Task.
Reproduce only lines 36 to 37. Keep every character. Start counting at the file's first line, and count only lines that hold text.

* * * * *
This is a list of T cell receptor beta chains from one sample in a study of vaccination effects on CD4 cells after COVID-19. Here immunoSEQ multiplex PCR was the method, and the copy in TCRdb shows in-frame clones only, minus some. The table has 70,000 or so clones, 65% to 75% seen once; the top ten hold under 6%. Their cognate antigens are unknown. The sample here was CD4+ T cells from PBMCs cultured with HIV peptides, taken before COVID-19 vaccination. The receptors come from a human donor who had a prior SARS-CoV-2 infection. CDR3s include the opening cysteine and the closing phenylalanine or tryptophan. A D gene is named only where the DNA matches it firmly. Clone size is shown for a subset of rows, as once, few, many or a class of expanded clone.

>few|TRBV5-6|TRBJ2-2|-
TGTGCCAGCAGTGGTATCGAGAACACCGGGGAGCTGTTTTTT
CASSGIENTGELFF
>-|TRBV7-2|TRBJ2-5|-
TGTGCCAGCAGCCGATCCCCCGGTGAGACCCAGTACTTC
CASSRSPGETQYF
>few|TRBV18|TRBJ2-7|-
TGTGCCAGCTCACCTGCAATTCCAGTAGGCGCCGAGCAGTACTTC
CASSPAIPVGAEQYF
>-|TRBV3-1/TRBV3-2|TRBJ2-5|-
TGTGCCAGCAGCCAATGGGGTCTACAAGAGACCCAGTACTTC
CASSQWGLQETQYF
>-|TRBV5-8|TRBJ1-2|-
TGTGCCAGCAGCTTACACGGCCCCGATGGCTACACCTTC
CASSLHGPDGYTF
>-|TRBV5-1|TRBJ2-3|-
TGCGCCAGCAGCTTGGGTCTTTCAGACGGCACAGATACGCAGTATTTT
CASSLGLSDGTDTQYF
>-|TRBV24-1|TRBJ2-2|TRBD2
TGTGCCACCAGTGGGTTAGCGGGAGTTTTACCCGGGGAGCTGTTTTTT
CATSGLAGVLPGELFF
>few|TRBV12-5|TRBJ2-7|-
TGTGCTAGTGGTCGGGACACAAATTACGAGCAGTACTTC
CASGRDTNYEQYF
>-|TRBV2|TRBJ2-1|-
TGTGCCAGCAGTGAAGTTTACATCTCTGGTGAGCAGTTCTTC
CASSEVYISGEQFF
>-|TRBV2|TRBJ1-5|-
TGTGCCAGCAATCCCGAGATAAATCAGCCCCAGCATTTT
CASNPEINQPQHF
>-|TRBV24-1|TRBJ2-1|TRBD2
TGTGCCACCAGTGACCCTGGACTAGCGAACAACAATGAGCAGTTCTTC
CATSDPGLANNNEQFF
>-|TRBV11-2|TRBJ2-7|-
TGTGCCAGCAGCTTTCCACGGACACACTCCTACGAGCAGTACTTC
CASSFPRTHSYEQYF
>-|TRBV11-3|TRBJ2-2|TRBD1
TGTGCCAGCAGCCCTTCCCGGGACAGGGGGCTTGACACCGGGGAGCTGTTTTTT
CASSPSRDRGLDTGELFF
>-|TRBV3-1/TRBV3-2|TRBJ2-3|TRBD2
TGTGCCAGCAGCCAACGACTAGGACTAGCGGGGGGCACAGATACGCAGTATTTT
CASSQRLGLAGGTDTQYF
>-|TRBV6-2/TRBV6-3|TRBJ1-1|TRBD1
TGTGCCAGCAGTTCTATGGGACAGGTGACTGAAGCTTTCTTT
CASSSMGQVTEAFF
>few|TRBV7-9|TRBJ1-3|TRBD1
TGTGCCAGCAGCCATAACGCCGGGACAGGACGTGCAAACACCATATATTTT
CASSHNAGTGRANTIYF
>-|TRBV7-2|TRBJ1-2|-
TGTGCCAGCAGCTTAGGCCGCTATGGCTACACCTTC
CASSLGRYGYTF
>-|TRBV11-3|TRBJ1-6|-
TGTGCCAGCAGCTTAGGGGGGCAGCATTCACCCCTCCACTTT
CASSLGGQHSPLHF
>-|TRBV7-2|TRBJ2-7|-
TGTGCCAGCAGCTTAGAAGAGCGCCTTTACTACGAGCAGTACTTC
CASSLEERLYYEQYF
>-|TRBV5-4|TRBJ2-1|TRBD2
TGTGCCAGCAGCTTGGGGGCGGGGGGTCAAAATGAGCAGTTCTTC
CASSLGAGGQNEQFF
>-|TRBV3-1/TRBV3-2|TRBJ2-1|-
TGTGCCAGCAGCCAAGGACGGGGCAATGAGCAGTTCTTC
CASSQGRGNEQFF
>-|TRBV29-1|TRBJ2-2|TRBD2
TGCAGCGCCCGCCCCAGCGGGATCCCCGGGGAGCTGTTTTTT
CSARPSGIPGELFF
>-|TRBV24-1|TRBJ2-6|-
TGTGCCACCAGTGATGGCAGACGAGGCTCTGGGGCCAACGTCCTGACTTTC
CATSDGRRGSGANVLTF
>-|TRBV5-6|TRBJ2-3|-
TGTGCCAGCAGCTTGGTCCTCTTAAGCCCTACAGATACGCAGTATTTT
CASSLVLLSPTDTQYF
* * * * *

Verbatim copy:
TGTGCCAGCAGCTTTCCACGGACACACTCCTACGAGCAGTACTTC
CASSFPRTHSYEQYF